Egyptians Slow to Vote Despite Extended Presidential Poll

CAIRO - Many Egyptians failed to vote in a presidential election on Wednesday despite official efforts to boost turnout with an extra day of polling, raising doubts about the level of support for the man still forecast to win, former army chief Abdel Fattah al-Sissi.

A low turnout would sound a warning to Sissi that he had failed to achieve the resounding mandate he sought after toppling Egypt's first freely elected president, Islamist Mohamed Mursi, following street protests last year.

A tour of Cairo polling stations on Wednesday suggested authorities would again struggle to get more people to cast their ballots. The same pattern emerged in Egypt's second city, Alexandria, Reuters reporters said.

In a country polarized since a popular uprising toppled Hosni Mubarak in 2011, the low turnout was linked to political apathy, opposition to another military man becoming president, discontent at suppression of freedoms among liberal youth, and calls for a boycott by Islamists.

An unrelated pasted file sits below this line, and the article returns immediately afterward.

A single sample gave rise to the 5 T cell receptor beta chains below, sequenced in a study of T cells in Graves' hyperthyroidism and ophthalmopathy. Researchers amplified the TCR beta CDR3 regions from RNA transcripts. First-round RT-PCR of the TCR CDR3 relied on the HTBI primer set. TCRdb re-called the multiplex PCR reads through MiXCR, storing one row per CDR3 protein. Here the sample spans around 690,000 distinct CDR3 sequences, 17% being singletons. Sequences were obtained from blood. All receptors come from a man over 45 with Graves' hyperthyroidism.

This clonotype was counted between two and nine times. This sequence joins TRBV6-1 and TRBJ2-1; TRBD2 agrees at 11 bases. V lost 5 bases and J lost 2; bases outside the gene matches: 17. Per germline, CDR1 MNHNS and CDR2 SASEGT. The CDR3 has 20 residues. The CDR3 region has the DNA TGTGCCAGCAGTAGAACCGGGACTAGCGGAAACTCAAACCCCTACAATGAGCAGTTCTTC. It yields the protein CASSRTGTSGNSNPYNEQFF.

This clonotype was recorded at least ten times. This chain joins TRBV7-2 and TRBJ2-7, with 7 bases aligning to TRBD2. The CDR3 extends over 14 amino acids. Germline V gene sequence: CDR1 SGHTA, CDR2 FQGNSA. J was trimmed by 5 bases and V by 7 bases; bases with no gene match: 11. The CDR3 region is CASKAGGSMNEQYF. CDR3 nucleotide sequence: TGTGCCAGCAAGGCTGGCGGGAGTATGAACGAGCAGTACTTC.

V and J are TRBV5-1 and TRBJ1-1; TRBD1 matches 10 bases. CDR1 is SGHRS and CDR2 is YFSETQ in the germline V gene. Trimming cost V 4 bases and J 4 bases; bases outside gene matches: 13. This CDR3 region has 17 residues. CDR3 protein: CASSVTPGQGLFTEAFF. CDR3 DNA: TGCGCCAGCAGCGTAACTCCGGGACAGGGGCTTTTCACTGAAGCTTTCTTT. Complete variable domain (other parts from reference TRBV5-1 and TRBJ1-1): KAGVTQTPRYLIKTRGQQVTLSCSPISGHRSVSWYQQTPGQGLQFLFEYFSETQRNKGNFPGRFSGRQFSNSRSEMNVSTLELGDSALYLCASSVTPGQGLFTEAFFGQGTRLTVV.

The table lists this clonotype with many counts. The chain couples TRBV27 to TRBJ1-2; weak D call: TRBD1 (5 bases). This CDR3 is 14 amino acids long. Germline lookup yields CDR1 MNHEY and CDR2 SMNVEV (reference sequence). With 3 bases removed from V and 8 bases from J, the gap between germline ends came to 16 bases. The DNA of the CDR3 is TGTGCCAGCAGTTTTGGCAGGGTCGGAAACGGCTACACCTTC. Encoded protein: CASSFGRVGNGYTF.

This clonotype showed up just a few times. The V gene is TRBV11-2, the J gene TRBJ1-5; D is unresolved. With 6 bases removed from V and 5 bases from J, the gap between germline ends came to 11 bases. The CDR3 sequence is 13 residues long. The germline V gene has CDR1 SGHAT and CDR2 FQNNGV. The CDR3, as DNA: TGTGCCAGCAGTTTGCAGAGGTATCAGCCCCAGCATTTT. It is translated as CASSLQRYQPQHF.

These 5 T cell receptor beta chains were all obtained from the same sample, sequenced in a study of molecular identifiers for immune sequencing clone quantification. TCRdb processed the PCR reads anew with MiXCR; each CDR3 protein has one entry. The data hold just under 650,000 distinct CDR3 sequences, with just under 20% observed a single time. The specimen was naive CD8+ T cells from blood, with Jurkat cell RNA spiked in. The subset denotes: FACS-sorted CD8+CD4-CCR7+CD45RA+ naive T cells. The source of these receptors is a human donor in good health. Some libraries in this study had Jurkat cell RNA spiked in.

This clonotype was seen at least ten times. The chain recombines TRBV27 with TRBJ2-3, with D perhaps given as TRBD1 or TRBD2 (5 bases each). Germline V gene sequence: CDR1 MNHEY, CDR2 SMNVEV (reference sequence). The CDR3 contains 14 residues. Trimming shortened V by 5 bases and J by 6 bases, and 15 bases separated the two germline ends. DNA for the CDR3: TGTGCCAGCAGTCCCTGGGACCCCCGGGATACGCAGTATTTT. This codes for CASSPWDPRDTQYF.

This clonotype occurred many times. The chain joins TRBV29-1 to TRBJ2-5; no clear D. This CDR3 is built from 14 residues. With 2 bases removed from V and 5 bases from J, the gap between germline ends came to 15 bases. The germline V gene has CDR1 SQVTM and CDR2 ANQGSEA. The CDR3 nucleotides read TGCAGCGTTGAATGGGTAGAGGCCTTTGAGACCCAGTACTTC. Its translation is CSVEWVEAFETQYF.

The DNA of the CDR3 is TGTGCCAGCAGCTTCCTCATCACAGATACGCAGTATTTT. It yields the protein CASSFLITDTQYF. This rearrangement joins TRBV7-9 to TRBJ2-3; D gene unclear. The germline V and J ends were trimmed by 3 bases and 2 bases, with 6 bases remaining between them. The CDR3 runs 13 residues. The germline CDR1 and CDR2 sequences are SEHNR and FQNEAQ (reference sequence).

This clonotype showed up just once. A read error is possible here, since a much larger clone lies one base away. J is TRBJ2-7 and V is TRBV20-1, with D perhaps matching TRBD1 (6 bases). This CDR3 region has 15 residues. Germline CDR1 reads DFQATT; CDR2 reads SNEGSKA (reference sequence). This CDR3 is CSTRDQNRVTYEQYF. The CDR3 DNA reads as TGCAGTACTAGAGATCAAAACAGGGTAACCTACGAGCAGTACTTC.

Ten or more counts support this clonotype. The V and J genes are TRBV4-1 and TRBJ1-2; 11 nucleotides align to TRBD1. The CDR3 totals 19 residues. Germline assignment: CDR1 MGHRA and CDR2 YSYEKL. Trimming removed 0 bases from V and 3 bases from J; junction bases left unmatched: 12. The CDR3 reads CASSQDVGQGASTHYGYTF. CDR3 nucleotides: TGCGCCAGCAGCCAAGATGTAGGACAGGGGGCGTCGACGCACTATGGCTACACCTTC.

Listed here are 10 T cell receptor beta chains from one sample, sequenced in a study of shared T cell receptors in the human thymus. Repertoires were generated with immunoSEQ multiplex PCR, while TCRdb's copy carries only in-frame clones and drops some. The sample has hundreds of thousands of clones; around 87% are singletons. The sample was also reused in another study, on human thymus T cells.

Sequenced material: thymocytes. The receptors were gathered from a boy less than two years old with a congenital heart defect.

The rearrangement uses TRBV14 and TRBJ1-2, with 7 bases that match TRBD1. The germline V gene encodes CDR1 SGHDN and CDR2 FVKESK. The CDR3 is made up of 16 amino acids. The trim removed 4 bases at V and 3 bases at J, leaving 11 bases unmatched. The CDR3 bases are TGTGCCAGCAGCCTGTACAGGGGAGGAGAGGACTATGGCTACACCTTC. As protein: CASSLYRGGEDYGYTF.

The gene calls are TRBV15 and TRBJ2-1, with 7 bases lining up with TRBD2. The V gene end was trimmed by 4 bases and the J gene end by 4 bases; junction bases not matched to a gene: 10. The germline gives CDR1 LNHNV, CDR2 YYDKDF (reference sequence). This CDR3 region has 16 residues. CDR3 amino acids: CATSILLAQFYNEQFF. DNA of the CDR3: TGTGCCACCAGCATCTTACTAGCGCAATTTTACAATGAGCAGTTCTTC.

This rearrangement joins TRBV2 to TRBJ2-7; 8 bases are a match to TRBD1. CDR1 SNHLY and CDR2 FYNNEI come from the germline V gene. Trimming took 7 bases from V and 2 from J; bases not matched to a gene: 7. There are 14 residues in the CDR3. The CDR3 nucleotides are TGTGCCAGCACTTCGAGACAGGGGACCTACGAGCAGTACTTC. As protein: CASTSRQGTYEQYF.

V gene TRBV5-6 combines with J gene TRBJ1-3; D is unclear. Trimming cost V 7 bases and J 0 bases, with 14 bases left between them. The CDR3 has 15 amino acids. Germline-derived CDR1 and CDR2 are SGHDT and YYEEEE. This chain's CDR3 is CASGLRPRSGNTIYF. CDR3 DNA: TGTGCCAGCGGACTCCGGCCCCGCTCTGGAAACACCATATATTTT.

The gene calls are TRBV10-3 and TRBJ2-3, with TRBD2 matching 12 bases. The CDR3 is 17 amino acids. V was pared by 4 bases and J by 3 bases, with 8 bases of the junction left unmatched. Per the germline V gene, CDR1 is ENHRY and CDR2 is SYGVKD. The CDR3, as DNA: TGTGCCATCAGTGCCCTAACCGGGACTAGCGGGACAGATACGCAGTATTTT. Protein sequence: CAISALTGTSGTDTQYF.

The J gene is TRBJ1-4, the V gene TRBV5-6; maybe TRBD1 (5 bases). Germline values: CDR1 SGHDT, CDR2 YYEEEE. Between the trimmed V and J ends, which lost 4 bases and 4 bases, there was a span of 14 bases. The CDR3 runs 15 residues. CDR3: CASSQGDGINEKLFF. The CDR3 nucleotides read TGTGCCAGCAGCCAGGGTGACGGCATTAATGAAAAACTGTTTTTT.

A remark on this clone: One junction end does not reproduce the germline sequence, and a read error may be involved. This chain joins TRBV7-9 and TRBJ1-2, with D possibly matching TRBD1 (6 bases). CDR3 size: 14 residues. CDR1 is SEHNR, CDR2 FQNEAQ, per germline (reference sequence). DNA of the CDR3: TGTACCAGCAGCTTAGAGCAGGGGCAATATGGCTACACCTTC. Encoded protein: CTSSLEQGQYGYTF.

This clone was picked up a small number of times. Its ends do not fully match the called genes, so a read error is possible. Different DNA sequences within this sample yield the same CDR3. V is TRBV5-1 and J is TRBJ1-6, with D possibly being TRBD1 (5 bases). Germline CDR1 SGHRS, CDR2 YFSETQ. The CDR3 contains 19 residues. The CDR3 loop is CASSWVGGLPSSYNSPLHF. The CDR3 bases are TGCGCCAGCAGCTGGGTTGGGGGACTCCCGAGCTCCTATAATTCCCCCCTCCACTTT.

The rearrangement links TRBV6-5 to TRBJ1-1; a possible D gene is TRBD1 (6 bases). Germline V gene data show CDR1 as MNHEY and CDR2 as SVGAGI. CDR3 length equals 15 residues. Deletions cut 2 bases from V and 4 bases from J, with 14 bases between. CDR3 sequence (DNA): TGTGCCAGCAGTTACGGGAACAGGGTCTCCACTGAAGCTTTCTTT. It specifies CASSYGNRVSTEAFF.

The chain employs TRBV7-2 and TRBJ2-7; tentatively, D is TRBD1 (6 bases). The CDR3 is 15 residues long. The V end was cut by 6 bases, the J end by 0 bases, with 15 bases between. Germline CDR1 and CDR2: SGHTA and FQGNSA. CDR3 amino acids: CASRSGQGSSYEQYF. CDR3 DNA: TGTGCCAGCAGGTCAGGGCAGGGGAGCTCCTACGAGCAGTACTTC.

A supporter of former army chief Abdel Fattah al-Sisi chants slogans in a street in Cairo on the second day of Egypt's presidential election on Tuesday. MARWAN NAAMANI / AFP - Getty Images

After months of adulation by the media encouraged by his supporters in government, the security services and business, many Egyptians were shocked when the election failed to produce mass support for Sissi, who had called for a turnout of 40 million, or 80 percent of the electorate.

The two-day vote was originally due to conclude on Tuesday but was extended until 9 p.m. local time (4 p.m. ET) Wednesday to allow the "greatest number possible" to vote, state media reported.

"The state searches for a vote," said a front-page headline in privately owned Al-Masry Al-Youm newspaper.

Despite an official campaign to bring out more voters, polling places were thinly attended.

An army officer reading a newspaper outside one polling station said: "You want to speak with voters? Do you see any voters? I don't know why they're not coming, maybe they reject politics."

The Muslim Brotherhood, believed to have one million members, has rejected the poll, describing it as an extension of the army takeover.